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DEAR SIR, I hand you an extract from a local newspaper, the Birmingham Daily Post. The spirit of the letter is so much in keeping with the dictates of humanity, that wider publicity would be an act of justice.

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THE "SOCIAL" CURSE.-To the Editor of the Daily Post.-Sir,-How few people are alive to the obligation they are under to the Royal Humane Society for the Prevention of Cruelty, which is acknowledged to be the "root of most evil," and frequently leads to the shedding of human blood. The welfare and security of society, therefore, depend upon its suppression." Much of the violence and murder of the present day is attributable to the evil of neglecting the duty of instructing children in the principles of humanity. One need be proud of a country (with all its faults) that has such an institution, patronised as it is by the Queen, to whose other virtues is added that of humanity, It is said that "England is the hell of dumb animals." If you wish to realise this fact, visit the private slaughterhouse, where calves are three or four days dying; or look in at the knacker's yard, where horses have been skinned and cut up alive; or at the back shop of the bird-catcher, who sits leisurely burning out the eyes of birds, under pretence of increasing their vocal powers; but it is not necessary to go a "day's journey" in search of diabolical cruelty; witness the old and lame horses in the last stage of disease and wretchedness, exhausted and nearly fainting, borne back by their heavy load, declared by their tormentors to be jibbers, and hammered with the butt end of a murderous instrument called a whip, till they fall and expire in the street. In what particulars are animals inferior to some men? Not in intelligence, for in that point they cannot be compared with the dog; nor is he inferior to man in gratitude and fidelity; does he not, as it were, sorrow at your pain, smile when you rejoice, and pine at your death, and is he not a protector to your person and property; yet how often is he turned adrift, kidnapped and sold to the surgeon by men who owe their lives to his fidelity-there to be tortured in the most obscene and wicked way that ever disgraced the inhabitants of a civilised country? Hence it is the duty of parents, ministers of religion, teachers, and all who have the training of youth, to check in every possible way practices of cruelty, remembering the words of Him who said, "Blessed are the merciful, for they shall obtain mercy."-I have the honour to remain, your obliged servant,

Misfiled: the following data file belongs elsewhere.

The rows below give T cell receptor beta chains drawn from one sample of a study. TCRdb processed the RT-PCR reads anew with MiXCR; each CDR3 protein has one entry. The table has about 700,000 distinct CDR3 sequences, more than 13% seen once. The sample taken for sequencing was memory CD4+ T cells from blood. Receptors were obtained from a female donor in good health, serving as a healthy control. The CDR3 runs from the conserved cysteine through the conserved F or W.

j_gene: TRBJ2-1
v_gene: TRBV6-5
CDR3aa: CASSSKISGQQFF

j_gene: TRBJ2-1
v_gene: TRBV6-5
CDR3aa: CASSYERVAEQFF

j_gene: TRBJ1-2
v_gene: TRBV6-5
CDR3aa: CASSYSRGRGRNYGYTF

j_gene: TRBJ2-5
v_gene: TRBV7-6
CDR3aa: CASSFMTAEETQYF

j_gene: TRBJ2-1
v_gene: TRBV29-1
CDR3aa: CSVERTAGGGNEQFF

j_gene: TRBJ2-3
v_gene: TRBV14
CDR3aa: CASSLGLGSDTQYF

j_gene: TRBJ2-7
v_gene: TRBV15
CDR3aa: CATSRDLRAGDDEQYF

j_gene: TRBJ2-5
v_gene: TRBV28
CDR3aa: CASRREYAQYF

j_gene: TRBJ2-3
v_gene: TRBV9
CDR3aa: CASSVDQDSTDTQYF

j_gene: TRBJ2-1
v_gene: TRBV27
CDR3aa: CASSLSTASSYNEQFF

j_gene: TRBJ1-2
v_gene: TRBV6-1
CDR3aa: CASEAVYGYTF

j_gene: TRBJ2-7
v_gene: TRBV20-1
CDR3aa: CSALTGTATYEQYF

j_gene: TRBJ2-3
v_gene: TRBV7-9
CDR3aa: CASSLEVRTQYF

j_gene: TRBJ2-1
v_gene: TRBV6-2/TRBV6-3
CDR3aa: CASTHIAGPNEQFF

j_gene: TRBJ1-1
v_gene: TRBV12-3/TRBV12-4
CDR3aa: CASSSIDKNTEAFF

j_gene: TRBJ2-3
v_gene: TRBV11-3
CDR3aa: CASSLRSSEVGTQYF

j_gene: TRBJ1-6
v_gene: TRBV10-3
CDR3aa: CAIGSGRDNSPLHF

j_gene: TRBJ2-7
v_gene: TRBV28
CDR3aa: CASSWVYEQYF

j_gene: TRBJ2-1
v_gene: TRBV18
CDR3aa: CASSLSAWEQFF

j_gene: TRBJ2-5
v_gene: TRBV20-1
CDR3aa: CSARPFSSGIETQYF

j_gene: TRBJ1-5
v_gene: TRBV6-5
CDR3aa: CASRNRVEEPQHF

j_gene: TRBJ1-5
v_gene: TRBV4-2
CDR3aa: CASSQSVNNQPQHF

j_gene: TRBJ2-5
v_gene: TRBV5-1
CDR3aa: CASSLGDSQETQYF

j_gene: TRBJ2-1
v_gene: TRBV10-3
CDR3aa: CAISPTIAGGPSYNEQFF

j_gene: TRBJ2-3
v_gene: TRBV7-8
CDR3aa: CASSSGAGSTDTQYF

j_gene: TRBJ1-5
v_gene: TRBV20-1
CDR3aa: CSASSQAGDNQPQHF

October 9th, 1861.

H. F. G. The Humane Society deserves our sympathy, as the promoters of every good cause deserve it; but to you and many others who have studied the philosophy of life, this letter must appear strangely contradictory, for if it is desirable to alter this hell of dumb animals, why is the slaughter-house supported? Our wife and daughter, who should know or be taught better, generally select the delicate (?) white! the slowdying, bloodless flesh of the calf. If the butcher did not readily find a market for this flesh he would discontinue to manufacture it. The Humane Society deserves praise for its labour; may it long continue in its good work, and by looking below the surface, ere long strike at the root of the evil, and so deserve still more fully the term "Humane."-Yours truly,

Handsworth, near Birmingham, November 16th, 1861.


J. A.

DEAR SIR, I have at length reached this island (Mauritius), and have been a short time in it. I find it in most respects answering anticipations. The scenery is delightfully beautiful-and in some places quite grand-and very picturesque, being diversified with wood, water, and mountains, the last not very lofty but most pleasing in their contour, in many places resembling the mountain scenery of parts of Ireland. I have never seen a more beautiful scene than greets the eye on approaching Port Louis from the sea, an amphitheatre of elevated hills backs and almost surrounds the town. But I must say as Byron said of another lovely land: All but the spirit of man is divine." The people are very degraded, and the intelligent white population seem only to be bent on making money, and quite neglect and oppress the coloured labouring population; the result of which is that immense numbers leave their employment and become vagrants, though every effort